Pioneers vs Feudalists

Fascinating 1982 essay by Jim Bowery.

Pioneers want to be left alone to do their work and enjoy its fruits. Feudalists say “no man is an island” and feel the pioneer is a “hick” or worse, an escapist. Feudalists view themselves as lords and pioneers as serfs. Pioneers view feudalists as either irrelevant or as some sort of inevitable creeping crud devouring everything in its path. At their best, feudalists represent the stable balance and harmony exhibited by Eastern philosophy. At their worst, feudalists represent the tyrannical predation of pioneers unable to escape domination. At their best, pioneers represent the freedom, diversity and respect for the individual represented by Western philosophy. At their worst, pioneers represent the inefficient, destructive exploitation of virgin environs. […]

In addition to the normal modes of organizational management, new modes will spring up that are impractical outside of an information utility. Perhaps the most important example involves the way individuals are given authority within organizations. Traditional organizations select authority via a top-down, authoritarian system or via a bottom-up democratic system. The authoritarian system is more efficient than the democratic system, but it is also more vulnerable to mistakes and corruption. The democratic system gets harder to maintain the larger it gets. People have a natural limit to the number of people they can effectively associate with. In large representative democracies, such as our government, a national union, etc. virtually no one voting for a candidate knows the candidate personally. This, combined with the event called “election” creates the “campaign” where the virtues of democracy are almost entirely subverted by its vices.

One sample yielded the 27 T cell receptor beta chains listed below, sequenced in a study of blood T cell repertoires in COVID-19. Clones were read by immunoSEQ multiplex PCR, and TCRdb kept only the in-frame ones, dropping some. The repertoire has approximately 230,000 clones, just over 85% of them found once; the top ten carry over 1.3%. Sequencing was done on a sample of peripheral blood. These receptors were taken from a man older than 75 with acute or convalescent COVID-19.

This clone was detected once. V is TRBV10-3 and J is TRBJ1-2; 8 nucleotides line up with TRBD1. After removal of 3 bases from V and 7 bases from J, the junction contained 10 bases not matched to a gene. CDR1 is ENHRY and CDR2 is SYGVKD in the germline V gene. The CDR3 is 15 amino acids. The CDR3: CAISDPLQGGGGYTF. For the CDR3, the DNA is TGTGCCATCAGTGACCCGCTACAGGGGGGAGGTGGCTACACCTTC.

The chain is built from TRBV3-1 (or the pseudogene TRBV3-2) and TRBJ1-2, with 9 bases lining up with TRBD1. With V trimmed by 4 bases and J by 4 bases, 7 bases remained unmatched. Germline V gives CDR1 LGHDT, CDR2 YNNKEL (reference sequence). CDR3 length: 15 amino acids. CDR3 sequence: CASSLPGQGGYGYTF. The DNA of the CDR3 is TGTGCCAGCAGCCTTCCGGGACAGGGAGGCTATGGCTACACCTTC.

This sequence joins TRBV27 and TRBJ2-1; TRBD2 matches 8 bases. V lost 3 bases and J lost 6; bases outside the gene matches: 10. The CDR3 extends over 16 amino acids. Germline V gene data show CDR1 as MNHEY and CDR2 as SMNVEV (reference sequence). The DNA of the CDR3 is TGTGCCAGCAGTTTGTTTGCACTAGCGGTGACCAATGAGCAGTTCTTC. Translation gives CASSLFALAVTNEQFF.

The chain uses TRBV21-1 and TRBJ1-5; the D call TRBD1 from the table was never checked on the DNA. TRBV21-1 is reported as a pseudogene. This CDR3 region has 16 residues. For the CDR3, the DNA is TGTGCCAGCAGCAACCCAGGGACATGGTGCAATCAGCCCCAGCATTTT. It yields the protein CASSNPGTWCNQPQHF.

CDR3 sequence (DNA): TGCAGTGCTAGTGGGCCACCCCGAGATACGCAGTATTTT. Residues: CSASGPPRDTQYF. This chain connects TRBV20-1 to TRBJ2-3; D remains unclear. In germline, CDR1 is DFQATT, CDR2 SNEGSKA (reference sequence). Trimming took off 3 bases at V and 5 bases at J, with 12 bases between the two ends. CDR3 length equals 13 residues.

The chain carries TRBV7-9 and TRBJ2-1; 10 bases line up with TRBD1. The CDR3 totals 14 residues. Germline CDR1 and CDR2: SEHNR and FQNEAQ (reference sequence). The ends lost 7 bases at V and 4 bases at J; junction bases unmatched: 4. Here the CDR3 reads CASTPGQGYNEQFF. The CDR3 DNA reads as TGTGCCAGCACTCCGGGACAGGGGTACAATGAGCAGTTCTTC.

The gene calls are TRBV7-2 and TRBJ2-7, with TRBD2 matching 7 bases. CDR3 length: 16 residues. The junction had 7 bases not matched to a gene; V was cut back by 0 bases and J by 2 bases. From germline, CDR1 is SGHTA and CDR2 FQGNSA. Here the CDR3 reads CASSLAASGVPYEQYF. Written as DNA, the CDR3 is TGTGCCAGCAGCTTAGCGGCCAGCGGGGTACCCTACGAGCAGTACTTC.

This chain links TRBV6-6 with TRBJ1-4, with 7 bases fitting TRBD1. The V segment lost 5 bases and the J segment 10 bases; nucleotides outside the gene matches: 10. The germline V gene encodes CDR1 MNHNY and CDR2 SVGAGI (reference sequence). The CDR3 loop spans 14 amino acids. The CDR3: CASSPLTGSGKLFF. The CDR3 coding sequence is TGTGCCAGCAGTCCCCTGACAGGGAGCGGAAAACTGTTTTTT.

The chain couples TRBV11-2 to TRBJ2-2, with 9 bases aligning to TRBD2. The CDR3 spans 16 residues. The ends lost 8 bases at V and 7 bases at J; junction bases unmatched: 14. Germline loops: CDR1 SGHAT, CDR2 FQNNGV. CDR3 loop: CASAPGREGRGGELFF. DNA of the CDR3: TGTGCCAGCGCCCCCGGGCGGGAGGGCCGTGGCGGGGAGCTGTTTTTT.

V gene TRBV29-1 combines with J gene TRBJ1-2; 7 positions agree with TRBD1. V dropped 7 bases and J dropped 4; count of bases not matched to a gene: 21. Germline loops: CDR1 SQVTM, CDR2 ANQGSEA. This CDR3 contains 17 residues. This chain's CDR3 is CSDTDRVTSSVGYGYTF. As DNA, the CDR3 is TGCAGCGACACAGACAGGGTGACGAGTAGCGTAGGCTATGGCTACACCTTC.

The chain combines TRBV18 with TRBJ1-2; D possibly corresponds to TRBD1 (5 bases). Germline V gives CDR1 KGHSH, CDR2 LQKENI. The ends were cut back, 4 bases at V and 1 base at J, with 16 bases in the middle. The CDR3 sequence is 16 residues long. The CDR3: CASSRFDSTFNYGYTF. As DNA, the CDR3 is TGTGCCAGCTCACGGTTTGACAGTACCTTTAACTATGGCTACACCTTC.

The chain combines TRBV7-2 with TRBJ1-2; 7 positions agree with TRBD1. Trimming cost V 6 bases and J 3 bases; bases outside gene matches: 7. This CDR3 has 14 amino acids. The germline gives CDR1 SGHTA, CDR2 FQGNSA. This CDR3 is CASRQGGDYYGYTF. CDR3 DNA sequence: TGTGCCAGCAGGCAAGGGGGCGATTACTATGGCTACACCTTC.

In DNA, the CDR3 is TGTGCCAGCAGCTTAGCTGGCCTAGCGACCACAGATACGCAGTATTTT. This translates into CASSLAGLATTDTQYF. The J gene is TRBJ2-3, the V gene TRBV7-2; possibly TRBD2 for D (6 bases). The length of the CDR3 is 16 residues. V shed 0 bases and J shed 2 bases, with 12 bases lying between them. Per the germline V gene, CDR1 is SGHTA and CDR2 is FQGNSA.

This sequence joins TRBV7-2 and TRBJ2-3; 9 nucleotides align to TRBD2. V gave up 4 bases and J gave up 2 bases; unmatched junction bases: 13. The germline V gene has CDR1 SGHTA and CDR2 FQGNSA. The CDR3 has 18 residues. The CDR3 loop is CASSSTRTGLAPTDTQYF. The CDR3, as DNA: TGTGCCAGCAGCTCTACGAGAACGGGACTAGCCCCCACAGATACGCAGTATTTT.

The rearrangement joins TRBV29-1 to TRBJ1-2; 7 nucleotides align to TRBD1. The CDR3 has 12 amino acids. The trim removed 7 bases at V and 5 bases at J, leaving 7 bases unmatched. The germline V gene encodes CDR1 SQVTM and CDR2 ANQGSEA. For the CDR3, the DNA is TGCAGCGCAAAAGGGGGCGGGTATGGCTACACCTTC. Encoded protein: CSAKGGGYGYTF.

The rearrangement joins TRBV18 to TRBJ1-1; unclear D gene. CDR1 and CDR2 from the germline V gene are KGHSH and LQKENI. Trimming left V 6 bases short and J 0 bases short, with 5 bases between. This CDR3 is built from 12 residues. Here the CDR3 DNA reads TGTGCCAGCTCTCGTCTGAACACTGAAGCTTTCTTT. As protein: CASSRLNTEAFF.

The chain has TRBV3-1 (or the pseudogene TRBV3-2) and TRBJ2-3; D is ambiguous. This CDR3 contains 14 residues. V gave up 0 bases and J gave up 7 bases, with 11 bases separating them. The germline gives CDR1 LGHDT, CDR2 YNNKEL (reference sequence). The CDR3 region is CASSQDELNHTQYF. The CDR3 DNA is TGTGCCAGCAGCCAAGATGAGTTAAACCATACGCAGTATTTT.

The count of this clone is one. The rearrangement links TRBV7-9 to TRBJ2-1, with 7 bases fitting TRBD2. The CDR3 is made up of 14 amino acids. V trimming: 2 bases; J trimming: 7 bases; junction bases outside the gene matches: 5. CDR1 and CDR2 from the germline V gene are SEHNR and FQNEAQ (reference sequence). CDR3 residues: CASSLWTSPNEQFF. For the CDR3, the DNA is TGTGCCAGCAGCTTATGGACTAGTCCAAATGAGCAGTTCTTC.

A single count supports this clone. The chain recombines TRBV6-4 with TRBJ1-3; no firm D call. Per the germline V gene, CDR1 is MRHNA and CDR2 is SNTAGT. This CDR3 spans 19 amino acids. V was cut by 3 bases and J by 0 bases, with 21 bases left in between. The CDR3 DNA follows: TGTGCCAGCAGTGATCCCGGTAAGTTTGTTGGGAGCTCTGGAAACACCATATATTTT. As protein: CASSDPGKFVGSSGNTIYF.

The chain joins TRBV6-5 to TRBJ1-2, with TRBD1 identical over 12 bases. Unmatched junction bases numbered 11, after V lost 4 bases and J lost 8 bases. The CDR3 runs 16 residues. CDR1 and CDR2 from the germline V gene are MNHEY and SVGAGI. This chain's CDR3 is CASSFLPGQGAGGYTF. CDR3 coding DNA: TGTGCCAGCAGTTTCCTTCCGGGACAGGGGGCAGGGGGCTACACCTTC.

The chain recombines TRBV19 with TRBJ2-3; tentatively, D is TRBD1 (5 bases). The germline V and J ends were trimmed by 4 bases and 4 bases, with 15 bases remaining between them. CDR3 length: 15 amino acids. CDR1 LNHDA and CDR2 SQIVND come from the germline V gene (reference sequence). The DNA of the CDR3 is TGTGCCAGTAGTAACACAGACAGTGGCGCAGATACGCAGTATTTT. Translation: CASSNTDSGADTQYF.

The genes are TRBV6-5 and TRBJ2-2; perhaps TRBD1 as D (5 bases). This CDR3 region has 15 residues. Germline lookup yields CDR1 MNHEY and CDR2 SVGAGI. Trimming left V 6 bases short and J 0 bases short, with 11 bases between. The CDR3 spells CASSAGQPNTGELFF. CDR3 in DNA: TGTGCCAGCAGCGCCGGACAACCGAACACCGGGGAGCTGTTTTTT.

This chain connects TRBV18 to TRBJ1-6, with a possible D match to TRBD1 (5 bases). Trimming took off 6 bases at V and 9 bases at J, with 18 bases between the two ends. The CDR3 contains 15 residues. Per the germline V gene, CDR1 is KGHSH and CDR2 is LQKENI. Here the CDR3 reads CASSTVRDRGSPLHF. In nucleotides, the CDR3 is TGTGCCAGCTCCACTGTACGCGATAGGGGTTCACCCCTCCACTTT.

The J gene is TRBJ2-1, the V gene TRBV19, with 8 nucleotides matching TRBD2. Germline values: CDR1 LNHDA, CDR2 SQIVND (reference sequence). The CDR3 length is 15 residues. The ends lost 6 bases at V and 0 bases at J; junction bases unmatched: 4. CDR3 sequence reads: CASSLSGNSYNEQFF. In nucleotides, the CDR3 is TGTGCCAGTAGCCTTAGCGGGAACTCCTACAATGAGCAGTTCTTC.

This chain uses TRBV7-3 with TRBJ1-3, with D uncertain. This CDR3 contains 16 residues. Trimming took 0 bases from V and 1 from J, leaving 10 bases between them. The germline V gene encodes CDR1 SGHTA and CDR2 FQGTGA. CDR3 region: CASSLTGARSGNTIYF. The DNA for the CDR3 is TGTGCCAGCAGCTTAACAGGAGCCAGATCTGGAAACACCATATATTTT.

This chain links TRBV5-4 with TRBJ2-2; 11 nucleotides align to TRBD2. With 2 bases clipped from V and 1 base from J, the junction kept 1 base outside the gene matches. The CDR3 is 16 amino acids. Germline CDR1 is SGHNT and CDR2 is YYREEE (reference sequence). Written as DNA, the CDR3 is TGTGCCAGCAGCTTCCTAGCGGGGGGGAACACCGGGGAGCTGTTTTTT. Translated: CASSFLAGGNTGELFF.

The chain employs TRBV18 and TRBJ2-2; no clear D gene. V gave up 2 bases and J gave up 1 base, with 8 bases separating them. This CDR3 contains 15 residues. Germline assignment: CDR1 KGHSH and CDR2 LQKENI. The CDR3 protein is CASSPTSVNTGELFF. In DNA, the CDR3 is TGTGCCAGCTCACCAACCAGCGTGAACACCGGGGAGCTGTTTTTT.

Bowery authored one of the first electronic mail systems (PLATO, 1974), and the basis for Postscript (and thus laser printing), among other things. Found via .